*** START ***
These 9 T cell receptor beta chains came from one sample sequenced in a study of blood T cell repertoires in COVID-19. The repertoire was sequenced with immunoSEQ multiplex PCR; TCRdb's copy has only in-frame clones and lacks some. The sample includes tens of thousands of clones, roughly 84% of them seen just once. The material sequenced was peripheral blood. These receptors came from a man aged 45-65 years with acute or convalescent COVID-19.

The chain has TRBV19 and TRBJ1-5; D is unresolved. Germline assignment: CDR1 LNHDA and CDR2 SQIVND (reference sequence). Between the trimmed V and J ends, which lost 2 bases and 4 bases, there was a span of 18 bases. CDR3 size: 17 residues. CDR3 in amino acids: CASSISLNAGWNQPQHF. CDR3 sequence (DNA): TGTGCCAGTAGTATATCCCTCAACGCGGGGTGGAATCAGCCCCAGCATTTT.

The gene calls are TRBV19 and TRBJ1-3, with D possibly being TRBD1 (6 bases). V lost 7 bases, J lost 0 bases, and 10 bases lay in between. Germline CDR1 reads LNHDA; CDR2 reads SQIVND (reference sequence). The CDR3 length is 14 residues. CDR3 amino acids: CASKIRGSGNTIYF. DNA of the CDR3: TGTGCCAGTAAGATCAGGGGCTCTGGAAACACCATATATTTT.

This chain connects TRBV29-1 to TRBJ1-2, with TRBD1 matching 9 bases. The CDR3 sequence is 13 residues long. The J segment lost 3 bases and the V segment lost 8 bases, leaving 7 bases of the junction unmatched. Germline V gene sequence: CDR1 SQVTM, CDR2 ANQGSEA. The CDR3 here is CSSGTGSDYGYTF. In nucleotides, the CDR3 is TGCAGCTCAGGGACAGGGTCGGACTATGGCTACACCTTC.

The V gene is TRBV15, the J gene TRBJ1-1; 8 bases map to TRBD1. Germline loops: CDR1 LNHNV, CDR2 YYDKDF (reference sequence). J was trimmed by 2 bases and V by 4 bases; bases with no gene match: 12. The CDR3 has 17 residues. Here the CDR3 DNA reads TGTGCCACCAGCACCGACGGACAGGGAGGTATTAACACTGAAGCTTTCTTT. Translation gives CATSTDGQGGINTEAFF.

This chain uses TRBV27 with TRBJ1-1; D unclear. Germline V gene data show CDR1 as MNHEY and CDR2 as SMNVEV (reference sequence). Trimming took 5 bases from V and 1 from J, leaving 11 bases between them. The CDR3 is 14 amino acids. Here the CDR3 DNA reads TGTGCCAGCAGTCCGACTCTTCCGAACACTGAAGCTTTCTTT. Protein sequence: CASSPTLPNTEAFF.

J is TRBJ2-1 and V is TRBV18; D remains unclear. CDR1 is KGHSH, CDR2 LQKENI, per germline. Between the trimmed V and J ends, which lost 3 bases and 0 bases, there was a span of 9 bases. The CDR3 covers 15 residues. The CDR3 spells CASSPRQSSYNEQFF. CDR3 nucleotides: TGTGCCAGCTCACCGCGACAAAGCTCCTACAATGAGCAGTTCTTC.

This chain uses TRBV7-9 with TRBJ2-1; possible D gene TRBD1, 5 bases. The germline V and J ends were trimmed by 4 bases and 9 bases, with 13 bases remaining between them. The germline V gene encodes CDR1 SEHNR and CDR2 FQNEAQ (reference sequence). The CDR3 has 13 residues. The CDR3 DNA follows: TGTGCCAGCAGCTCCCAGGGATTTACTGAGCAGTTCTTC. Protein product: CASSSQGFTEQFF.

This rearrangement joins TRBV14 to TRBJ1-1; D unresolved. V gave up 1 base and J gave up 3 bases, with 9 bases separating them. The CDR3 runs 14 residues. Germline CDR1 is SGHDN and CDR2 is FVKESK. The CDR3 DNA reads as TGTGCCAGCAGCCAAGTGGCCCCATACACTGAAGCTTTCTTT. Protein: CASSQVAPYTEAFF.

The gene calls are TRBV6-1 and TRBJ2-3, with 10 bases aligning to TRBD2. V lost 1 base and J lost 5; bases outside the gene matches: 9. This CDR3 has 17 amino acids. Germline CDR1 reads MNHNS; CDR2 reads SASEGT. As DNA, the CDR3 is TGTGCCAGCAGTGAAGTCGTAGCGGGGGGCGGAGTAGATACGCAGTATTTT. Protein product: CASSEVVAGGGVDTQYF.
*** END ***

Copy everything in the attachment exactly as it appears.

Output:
These 9 T cell receptor beta chains came from one sample sequenced in a study of blood T cell repertoires in COVID-19. The repertoire was sequenced with immunoSEQ multiplex PCR; TCRdb's copy has only in-frame clones and lacks some. The sample includes tens of thousands of clones, roughly 84% of them seen just once. The material sequenced was peripheral blood. These receptors came from a man aged 45-65 years with acute or convalescent COVID-19.

The chain has TRBV19 and TRBJ1-5; D is unresolved. Germline assignment: CDR1 LNHDA and CDR2 SQIVND (reference sequence). Between the trimmed V and J ends, which lost 2 bases and 4 bases, there was a span of 18 bases. CDR3 size: 17 residues. CDR3 in amino acids: CASSISLNAGWNQPQHF. CDR3 sequence (DNA): TGTGCCAGTAGTATATCCCTCAACGCGGGGTGGAATCAGCCCCAGCATTTT.

The gene calls are TRBV19 and TRBJ1-3, with D possibly being TRBD1 (6 bases). V lost 7 bases, J lost 0 bases, and 10 bases lay in between. Germline CDR1 reads LNHDA; CDR2 reads SQIVND (reference sequence). The CDR3 length is 14 residues. CDR3 amino acids: CASKIRGSGNTIYF. DNA of the CDR3: TGTGCCAGTAAGATCAGGGGCTCTGGAAACACCATATATTTT.

This chain connects TRBV29-1 to TRBJ1-2, with TRBD1 matching 9 bases. The CDR3 sequence is 13 residues long. The J segment lost 3 bases and the V segment lost 8 bases, leaving 7 bases of the junction unmatched. Germline V gene sequence: CDR1 SQVTM, CDR2 ANQGSEA. The CDR3 here is CSSGTGSDYGYTF. In nucleotides, the CDR3 is TGCAGCTCAGGGACAGGGTCGGACTATGGCTACACCTTC.

The V gene is TRBV15, the J gene TRBJ1-1; 8 bases map to TRBD1. Germline loops: CDR1 LNHNV, CDR2 YYDKDF (reference sequence). J was trimmed by 2 bases and V by 4 bases; bases with no gene match: 12. The CDR3 has 17 residues. Here the CDR3 DNA reads TGTGCCACCAGCACCGACGGACAGGGAGGTATTAACACTGAAGCTTTCTTT. Translation gives CATSTDGQGGINTEAFF.

This chain uses TRBV27 with TRBJ1-1; D unclear. Germline V gene data show CDR1 as MNHEY and CDR2 as SMNVEV (reference sequence). Trimming took 5 bases from V and 1 from J, leaving 11 bases between them. The CDR3 is 14 amino acids. Here the CDR3 DNA reads TGTGCCAGCAGTCCGACTCTTCCGAACACTGAAGCTTTCTTT. Protein sequence: CASSPTLPNTEAFF.

J is TRBJ2-1 and V is TRBV18; D remains unclear. CDR1 is KGHSH, CDR2 LQKENI, per germline. Between the trimmed V and J ends, which lost 3 bases and 0 bases, there was a span of 9 bases. The CDR3 covers 15 residues. The CDR3 spells CASSPRQSSYNEQFF. CDR3 nucleotides: TGTGCCAGCTCACCGCGACAAAGCTCCTACAATGAGCAGTTCTTC.

This chain uses TRBV7-9 with TRBJ2-1; possible D gene TRBD1, 5 bases. The germline V and J ends were trimmed by 4 bases and 9 bases, with 13 bases remaining between them. The germline V gene encodes CDR1 SEHNR and CDR2 FQNEAQ (reference sequence). The CDR3 has 13 residues. The CDR3 DNA follows: TGTGCCAGCAGCTCCCAGGGATTTACTGAGCAGTTCTTC. Protein product: CASSSQGFTEQFF.

This rearrangement joins TRBV14 to TRBJ1-1; D unresolved. V gave up 1 base and J gave up 3 bases, with 9 bases separating them. The CDR3 runs 14 residues. Germline CDR1 is SGHDN and CDR2 is FVKESK. The CDR3 DNA reads as TGTGCCAGCAGCCAAGTGGCCCCATACACTGAAGCTTTCTTT. Protein: CASSQVAPYTEAFF.

The gene calls are TRBV6-1 and TRBJ2-3, with 10 bases aligning to TRBD2. V lost 1 base and J lost 5; bases outside the gene matches: 9. This CDR3 has 17 amino acids. Germline CDR1 reads MNHNS; CDR2 reads SASEGT. As DNA, the CDR3 is TGTGCCAGCAGTGAAGTCGTAGCGGGGGGCGGAGTAGATACGCAGTATTTT. Protein product: CASSEVVAGGGVDTQYF.